P1060055 - Goldeneye, Ogmore

Also present was a stunning male Goosander, my first for some time, as well as the usual assortment of bickering Redshanks, Teal, Pied Wagtails and an occasional Cormorant fishing up from the coast. It was nice to see several Gadwall here as well, a vastly underrated species whose intricate plumage is too often dismissed as just another dull duck. At Portobello gull numbers reached well into the hundreds but only a lone Great Black-backed stood out from the hoards of Herring and Black Headed though all made for a dramatic sight as they periodically took to the air as one. With temperatures reaching double figures I fear this is as close to a blizzard as I’m likely to get this winter! The first of these displays was caused by a passing Sparrowhawk with the second resulting from a horse at full gallop along the opposite bank. Looks fun but I’m afraid memories of nursing a bruised bum from my last time in the saddle preclude me from extolling the virtues of horse riding further.

P1060037 - Dunraven

Along the coast between Ogmore and Dunraven we were treated to all the regulars including a small group of Oystercatchers which seem to have made the car park their home and, more unusually, a pair of Great Crested Grebes fishing close in to shore. With the sea an almost flat calm we enjoyed fantastic views so it was unfortunate that passage was rather sparse.

If I was to name a ‘bird of the day’ though it would have to be this Turnstone which we spotted on the path initially before hopping down to the rocks to continue its feeding. I just love the character of these birds as whenever you’re photographing one there’s always that sense that you’re being toyed with.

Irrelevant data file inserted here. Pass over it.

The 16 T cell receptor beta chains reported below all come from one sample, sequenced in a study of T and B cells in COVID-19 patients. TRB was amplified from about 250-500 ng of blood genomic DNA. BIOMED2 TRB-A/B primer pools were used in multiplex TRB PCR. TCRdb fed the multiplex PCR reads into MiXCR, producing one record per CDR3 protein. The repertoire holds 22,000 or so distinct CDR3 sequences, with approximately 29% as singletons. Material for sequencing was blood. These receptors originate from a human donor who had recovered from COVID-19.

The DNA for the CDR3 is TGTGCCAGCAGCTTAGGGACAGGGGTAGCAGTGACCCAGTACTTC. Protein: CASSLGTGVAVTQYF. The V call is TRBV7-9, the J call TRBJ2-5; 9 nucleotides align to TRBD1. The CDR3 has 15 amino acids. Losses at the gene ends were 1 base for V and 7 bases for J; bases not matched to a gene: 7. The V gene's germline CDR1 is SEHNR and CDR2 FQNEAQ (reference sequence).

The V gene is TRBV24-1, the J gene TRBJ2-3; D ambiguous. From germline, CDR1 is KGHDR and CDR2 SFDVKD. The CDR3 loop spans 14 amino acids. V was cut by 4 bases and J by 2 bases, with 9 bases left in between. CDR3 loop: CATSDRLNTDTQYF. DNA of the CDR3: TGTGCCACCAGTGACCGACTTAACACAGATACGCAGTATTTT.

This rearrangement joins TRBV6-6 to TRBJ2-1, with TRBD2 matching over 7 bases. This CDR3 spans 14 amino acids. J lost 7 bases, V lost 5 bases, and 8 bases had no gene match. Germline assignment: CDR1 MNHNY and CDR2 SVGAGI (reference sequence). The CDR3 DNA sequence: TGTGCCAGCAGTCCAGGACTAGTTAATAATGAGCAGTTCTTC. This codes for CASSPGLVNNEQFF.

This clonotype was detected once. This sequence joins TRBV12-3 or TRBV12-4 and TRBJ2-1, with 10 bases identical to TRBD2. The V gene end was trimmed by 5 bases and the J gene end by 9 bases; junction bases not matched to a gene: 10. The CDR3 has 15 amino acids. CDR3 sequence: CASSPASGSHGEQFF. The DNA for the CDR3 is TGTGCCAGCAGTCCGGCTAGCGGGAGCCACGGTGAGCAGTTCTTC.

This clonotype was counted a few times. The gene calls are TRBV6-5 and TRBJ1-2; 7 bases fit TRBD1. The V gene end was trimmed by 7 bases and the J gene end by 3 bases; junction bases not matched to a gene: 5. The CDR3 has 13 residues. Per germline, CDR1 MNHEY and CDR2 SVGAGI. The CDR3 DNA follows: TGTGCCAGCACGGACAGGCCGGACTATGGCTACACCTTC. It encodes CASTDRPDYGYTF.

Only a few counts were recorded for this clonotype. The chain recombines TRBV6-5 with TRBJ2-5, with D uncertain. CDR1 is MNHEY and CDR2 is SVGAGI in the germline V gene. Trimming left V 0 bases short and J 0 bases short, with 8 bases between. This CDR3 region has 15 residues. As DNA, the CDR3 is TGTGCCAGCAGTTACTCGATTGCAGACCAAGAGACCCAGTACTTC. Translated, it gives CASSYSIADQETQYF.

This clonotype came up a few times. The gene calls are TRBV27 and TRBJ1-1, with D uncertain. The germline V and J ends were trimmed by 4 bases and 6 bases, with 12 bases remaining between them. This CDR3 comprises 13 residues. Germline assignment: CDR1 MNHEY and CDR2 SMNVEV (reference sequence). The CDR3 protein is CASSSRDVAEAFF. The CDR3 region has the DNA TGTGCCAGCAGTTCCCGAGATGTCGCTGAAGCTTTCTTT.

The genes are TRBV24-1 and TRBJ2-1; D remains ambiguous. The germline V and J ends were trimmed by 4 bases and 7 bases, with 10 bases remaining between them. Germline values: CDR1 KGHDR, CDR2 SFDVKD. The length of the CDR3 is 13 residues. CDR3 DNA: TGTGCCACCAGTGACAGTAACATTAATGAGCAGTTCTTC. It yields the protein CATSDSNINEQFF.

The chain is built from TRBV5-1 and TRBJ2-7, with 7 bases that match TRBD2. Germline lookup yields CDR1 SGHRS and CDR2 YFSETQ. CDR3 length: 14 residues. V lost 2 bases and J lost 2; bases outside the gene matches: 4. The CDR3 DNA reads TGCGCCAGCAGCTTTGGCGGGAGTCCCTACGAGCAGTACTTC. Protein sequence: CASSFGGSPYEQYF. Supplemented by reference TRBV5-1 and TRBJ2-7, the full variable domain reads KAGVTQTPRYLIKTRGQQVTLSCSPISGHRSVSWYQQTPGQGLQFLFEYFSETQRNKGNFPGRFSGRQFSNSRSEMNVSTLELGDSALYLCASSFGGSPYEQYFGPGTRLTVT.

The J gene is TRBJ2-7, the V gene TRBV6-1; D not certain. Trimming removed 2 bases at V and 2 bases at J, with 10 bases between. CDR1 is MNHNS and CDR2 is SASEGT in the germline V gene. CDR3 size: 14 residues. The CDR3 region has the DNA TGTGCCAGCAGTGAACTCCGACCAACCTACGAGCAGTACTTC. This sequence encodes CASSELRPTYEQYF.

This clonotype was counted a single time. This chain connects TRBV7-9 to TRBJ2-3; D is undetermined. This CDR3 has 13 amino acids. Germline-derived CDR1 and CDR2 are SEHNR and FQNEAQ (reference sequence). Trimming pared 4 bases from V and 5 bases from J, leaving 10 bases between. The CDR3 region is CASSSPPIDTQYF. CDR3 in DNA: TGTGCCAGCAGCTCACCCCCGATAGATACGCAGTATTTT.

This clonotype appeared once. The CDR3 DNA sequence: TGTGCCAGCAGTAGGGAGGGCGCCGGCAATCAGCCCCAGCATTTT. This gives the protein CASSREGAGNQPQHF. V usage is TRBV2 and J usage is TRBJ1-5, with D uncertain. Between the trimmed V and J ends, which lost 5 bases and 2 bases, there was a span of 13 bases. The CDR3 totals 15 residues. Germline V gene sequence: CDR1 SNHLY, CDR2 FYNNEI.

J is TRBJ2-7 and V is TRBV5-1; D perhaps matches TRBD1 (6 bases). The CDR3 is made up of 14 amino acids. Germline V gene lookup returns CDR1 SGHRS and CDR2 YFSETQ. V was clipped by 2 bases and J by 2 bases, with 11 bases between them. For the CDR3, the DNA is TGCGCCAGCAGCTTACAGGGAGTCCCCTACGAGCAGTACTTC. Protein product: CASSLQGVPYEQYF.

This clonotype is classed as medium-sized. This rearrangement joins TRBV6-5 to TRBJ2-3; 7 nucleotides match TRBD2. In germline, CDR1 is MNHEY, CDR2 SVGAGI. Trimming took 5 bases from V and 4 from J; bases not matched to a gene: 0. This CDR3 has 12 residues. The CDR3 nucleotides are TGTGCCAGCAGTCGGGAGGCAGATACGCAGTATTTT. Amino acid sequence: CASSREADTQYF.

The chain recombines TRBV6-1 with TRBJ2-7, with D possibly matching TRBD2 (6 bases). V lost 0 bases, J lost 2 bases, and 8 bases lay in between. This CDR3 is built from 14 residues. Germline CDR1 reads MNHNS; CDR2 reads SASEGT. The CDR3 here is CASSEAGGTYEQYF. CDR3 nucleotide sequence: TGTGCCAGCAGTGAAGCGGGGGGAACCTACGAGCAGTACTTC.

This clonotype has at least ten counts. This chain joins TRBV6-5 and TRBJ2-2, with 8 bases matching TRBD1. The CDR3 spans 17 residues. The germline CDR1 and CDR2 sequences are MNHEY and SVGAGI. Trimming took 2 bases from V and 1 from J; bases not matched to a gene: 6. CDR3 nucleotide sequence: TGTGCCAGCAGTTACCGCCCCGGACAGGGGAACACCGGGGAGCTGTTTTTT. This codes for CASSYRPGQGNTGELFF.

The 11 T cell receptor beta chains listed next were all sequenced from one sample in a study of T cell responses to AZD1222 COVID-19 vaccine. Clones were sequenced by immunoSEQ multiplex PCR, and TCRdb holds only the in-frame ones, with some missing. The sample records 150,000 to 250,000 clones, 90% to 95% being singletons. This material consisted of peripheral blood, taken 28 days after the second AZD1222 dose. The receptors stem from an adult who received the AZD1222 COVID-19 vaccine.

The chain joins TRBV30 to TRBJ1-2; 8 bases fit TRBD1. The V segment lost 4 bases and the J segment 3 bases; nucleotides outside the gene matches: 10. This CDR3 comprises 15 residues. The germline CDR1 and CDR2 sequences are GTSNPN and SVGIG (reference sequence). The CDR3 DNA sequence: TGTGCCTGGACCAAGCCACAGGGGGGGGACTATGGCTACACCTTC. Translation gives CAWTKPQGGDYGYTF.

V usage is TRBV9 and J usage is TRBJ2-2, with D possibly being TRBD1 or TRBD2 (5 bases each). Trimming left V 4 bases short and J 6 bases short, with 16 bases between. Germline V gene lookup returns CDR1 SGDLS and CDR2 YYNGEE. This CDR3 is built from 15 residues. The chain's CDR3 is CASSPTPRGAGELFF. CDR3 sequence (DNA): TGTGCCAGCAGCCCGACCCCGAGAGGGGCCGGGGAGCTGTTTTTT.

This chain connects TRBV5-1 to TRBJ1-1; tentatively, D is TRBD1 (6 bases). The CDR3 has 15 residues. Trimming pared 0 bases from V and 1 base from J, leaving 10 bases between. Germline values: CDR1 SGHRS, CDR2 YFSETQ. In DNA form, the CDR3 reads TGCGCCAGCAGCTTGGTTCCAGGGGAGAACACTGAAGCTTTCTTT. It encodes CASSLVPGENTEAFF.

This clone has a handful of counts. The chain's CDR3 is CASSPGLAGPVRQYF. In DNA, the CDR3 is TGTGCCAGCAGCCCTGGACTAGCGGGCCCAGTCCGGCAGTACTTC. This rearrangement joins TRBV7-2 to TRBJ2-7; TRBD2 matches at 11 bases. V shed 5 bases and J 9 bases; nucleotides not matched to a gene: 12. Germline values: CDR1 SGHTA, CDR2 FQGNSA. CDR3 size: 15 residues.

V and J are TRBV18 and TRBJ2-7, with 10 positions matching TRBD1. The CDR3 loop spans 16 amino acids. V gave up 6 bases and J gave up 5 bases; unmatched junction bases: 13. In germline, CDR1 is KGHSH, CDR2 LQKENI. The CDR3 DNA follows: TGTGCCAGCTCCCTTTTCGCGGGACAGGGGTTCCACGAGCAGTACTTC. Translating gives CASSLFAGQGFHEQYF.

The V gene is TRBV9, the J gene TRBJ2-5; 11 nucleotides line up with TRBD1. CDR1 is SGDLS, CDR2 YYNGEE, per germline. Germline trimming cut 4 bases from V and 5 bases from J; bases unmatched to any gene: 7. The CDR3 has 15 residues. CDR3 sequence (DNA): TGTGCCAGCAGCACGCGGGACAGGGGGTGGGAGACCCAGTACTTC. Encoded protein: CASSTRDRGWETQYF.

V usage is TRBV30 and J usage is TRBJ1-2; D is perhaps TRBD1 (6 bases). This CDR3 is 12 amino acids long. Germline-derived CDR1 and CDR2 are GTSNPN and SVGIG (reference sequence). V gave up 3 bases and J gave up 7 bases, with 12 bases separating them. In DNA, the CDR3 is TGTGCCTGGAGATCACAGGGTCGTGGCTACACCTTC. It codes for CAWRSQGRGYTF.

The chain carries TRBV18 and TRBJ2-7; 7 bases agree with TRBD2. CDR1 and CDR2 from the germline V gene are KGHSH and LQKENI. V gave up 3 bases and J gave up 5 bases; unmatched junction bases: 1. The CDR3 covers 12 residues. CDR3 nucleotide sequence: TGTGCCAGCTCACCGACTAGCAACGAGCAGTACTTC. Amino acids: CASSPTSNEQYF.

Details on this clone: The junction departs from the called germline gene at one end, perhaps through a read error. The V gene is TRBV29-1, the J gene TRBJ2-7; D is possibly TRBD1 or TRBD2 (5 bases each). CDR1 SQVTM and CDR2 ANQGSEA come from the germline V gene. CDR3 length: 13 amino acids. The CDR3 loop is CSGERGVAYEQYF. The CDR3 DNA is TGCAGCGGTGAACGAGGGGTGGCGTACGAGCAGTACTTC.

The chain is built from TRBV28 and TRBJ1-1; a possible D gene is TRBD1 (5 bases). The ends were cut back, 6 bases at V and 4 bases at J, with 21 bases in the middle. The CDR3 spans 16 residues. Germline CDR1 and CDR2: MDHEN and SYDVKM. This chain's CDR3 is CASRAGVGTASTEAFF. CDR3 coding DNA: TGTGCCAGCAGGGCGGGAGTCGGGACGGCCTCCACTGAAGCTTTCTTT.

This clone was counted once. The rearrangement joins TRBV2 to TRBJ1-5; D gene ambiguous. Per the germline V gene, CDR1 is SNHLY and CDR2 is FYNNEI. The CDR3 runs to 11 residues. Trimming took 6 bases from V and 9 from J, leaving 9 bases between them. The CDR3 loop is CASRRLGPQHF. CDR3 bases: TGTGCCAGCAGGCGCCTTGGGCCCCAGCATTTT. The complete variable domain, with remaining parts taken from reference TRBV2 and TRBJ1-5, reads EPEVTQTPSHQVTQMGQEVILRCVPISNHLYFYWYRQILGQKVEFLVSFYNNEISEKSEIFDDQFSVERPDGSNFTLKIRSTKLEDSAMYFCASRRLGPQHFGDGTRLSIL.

P1060025 - Turnstone, Ogmore

P1060028 - Turnstone, Ogmore

I’ve written before about the sad loss to history of Dunraven House but its foundations proved an ideal location for a spot of lunch in the company of two Ravens and another distant Sparrowhawk. Slightly closer was a calling Buzzard which passed overhead on its way to see off an intruding rival whilst the odd Stonechat or two was never far away. One thing I definitely hadn’t been expecting to see was a Red Admiral on the wing yet down in the woods that was exactly what we got. A pristine example fluttering through the lower canopy in the middle of December? The new norm I think.


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My Life Outside 4.0

Wednesday, December 21, 2016 Adam Tilt 0 Comments

Well, things certainly look a bit different around here since we last spoke way back in September. That’s what happens when you fall a little out of love with the medium and decide that a complete revamp is just what the doctor ordered. Several weeks and umpteen hours later and I can finally present version 4.0 of ‘My Life Outside’. Leaner, cleaner and a whole lot more responsive, just the thing for a viewing public whose devices have become as varied as their interests. It’s hard to believe now but when I set off on this journey in 2008 my phone was still a Nokia 3310 (yes, really), tablets were something you took for a headache and the thought that mobile views would overtake the traditional desktop seemed quite preposterous. Yet today, in December 2016, that is exactly the world in which we live and I was finding my previous blog design increasingly out of touch.